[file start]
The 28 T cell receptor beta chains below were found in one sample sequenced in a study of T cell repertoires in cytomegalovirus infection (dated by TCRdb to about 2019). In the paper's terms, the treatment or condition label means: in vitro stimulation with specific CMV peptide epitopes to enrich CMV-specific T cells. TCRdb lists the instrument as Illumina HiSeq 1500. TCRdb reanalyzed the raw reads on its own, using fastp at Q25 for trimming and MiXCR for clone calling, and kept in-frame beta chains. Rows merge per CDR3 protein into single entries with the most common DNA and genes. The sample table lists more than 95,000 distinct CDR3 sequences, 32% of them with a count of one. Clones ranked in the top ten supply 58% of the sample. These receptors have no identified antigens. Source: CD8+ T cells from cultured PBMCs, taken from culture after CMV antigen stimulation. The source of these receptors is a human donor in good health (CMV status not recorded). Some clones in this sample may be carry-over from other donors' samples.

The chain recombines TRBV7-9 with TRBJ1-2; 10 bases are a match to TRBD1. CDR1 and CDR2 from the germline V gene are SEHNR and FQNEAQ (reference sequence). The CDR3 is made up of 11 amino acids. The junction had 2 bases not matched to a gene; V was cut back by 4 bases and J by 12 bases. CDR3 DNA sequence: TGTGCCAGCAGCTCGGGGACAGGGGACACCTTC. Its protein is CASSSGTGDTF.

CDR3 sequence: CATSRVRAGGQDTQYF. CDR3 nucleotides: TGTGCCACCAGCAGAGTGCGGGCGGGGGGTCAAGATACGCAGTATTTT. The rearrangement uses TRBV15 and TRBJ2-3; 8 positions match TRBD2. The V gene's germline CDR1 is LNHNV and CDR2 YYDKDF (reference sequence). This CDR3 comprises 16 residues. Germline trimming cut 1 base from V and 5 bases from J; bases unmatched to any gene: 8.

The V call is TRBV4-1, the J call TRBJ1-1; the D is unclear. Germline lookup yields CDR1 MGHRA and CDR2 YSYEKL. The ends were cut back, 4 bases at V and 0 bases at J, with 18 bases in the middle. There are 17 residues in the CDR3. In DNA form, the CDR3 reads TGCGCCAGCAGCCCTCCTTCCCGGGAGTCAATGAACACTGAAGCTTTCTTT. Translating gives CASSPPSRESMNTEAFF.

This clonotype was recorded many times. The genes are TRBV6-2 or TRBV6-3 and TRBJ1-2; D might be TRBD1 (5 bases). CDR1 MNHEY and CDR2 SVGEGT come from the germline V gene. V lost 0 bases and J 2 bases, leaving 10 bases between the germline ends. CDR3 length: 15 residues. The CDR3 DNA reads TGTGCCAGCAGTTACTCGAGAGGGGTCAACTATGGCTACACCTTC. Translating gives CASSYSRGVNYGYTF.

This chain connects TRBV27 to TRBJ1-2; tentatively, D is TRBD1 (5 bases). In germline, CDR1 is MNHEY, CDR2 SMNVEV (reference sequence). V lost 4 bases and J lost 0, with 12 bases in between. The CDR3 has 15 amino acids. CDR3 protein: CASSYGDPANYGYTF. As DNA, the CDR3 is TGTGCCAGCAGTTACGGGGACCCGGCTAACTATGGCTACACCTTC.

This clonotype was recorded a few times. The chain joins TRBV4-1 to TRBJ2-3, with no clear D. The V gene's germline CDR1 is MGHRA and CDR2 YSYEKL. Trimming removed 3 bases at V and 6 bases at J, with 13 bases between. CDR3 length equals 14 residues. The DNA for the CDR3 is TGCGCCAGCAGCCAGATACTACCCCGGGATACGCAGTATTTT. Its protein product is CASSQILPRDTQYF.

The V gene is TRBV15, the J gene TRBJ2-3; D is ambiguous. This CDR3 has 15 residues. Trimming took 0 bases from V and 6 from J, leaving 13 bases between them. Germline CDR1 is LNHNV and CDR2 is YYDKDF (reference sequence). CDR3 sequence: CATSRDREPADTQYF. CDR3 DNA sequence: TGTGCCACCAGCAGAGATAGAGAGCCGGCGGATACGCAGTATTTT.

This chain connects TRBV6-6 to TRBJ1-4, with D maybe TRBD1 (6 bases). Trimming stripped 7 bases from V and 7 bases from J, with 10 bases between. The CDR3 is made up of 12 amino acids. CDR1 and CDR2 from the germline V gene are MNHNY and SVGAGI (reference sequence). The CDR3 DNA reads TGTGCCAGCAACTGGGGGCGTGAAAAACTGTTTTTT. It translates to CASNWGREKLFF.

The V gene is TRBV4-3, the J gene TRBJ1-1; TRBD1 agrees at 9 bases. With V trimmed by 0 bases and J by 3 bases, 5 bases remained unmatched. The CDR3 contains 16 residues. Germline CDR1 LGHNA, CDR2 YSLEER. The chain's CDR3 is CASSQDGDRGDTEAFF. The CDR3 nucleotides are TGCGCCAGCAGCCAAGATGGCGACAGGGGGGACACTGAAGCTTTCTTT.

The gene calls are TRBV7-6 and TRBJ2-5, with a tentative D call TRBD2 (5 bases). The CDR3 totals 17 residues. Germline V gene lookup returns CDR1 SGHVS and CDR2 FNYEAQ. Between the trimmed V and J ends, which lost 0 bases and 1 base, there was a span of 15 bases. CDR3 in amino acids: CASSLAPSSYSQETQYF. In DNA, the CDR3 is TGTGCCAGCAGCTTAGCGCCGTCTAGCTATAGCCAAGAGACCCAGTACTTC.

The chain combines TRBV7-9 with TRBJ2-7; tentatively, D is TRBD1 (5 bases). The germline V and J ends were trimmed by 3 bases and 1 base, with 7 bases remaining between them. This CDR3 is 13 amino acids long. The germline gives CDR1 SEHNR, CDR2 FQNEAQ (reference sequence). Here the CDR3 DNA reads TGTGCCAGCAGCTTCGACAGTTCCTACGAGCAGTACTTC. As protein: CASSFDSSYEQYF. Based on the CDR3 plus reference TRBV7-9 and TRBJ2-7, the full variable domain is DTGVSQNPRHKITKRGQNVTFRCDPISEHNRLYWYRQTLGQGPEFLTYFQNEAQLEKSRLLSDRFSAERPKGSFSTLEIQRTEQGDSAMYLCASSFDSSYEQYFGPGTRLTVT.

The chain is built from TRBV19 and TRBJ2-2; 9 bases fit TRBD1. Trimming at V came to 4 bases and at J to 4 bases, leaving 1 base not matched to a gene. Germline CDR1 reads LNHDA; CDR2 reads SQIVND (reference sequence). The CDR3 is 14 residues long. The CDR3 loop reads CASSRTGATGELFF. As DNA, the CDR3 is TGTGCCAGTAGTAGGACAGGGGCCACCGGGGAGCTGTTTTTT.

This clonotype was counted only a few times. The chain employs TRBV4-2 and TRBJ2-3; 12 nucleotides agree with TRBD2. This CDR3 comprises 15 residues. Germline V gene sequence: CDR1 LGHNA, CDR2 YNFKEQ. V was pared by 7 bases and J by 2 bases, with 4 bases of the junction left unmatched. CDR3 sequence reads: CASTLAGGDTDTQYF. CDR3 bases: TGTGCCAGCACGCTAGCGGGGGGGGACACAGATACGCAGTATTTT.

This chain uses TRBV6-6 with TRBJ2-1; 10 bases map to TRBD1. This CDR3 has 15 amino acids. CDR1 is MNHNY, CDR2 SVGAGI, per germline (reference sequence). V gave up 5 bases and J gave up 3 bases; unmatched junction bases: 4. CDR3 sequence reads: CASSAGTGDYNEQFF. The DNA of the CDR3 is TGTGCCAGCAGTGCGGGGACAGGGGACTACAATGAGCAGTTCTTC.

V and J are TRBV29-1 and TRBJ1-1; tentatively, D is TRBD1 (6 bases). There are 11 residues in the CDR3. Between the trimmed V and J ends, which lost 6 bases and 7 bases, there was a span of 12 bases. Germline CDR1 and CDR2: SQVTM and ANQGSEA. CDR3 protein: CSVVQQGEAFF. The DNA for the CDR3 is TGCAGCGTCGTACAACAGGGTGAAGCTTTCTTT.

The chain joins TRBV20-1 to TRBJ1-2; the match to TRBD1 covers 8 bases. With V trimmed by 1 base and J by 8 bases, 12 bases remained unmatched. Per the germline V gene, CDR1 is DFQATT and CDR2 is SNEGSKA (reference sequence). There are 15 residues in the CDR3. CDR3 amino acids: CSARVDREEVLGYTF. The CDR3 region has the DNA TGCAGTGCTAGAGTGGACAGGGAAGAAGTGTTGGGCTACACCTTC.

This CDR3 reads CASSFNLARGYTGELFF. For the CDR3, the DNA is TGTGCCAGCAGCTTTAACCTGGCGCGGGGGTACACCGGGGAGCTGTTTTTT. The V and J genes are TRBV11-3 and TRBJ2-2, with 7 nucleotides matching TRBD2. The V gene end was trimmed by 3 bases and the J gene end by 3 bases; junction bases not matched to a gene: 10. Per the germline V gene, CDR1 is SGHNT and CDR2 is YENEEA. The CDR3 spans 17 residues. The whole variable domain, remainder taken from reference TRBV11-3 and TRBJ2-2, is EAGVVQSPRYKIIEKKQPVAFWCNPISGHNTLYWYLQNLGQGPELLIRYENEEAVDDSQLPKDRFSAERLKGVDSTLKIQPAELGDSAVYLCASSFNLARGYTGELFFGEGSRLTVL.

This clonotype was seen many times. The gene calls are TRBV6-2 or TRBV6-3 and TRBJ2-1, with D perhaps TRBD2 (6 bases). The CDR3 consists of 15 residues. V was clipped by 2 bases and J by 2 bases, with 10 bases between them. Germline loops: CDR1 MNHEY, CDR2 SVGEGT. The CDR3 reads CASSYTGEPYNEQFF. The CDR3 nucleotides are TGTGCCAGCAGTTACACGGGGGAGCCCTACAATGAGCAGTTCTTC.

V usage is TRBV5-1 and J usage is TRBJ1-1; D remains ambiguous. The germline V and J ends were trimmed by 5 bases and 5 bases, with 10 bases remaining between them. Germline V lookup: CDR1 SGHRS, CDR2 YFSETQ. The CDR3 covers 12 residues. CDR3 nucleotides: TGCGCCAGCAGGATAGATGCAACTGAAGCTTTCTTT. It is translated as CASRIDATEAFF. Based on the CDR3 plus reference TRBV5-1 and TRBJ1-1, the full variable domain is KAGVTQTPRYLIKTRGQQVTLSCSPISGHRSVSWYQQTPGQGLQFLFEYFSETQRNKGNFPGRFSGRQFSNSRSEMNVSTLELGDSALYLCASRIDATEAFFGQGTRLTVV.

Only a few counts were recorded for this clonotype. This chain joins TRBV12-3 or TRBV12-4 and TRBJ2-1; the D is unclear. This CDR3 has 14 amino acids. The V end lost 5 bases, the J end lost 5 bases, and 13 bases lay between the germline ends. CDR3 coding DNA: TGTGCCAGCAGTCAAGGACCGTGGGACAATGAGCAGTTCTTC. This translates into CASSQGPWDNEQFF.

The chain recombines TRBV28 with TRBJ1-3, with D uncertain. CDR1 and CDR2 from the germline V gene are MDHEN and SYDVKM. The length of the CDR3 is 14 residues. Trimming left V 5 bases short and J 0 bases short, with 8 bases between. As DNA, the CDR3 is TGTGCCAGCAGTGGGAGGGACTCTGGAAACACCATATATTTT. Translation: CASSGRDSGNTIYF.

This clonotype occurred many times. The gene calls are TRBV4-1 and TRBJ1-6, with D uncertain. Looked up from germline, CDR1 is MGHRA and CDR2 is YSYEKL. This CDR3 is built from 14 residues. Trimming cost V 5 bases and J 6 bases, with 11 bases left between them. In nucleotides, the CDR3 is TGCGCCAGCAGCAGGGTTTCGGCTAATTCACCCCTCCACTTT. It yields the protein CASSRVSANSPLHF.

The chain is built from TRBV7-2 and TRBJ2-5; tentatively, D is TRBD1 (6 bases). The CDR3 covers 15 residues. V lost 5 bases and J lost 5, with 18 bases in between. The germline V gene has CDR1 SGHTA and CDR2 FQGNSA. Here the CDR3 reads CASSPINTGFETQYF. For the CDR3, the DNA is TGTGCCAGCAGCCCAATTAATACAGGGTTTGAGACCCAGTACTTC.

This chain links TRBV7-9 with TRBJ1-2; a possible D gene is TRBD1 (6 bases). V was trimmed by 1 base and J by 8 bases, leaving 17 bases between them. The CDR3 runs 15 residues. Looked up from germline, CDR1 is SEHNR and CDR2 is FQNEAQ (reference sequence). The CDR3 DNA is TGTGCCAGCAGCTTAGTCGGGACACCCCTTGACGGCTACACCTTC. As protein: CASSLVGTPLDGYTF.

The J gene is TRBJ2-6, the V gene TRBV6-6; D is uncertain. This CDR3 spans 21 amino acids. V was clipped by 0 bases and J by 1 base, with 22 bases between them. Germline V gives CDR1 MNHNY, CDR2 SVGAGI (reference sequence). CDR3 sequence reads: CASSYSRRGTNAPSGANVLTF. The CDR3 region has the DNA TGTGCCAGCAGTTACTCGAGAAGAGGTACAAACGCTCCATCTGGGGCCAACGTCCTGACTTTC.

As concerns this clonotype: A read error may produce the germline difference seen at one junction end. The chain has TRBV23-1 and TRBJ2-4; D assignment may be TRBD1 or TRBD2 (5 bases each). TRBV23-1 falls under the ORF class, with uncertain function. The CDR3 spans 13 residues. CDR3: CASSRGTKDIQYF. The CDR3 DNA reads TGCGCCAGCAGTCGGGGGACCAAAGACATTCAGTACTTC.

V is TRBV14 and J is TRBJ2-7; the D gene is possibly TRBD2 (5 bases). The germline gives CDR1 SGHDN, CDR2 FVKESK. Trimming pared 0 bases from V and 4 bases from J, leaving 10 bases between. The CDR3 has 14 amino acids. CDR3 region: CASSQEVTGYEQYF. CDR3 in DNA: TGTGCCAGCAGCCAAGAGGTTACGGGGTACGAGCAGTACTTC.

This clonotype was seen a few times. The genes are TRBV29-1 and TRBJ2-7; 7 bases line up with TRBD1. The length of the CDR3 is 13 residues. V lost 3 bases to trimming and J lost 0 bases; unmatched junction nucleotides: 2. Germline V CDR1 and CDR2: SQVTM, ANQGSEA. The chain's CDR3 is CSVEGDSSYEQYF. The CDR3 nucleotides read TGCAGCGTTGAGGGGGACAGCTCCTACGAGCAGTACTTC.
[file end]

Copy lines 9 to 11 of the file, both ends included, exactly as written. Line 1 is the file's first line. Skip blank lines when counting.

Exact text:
This chain connects TRBV6-6 to TRBJ1-4, with D maybe TRBD1 (6 bases). Trimming stripped 7 bases from V and 7 bases from J, with 10 bases between. The CDR3 is made up of 12 amino acids. CDR1 and CDR2 from the germline V gene are MNHNY and SVGAGI (reference sequence). The CDR3 DNA reads TGTGCCAGCAACTGGGGGCGTGAAAAACTGTTTTTT. It translates to CASNWGREKLFF.

The V gene is TRBV4-3, the J gene TRBJ1-1; TRBD1 agrees at 9 bases. With V trimmed by 0 bases and J by 3 bases, 5 bases remained unmatched. The CDR3 contains 16 residues. Germline CDR1 LGHNA, CDR2 YSLEER. The chain's CDR3 is CASSQDGDRGDTEAFF. The CDR3 nucleotides are TGCGCCAGCAGCCAAGATGGCGACAGGGGGGACACTGAAGCTTTCTTT.

The gene calls are TRBV7-6 and TRBJ2-5, with a tentative D call TRBD2 (5 bases). The CDR3 totals 17 residues. Germline V gene lookup returns CDR1 SGHVS and CDR2 FNYEAQ. Between the trimmed V and J ends, which lost 0 bases and 1 base, there was a span of 15 bases. CDR3 in amino acids: CASSLAPSSYSQETQYF. In DNA, the CDR3 is TGTGCCAGCAGCTTAGCGCCGTCTAGCTATAGCCAAGAGACCCAGTACTTC.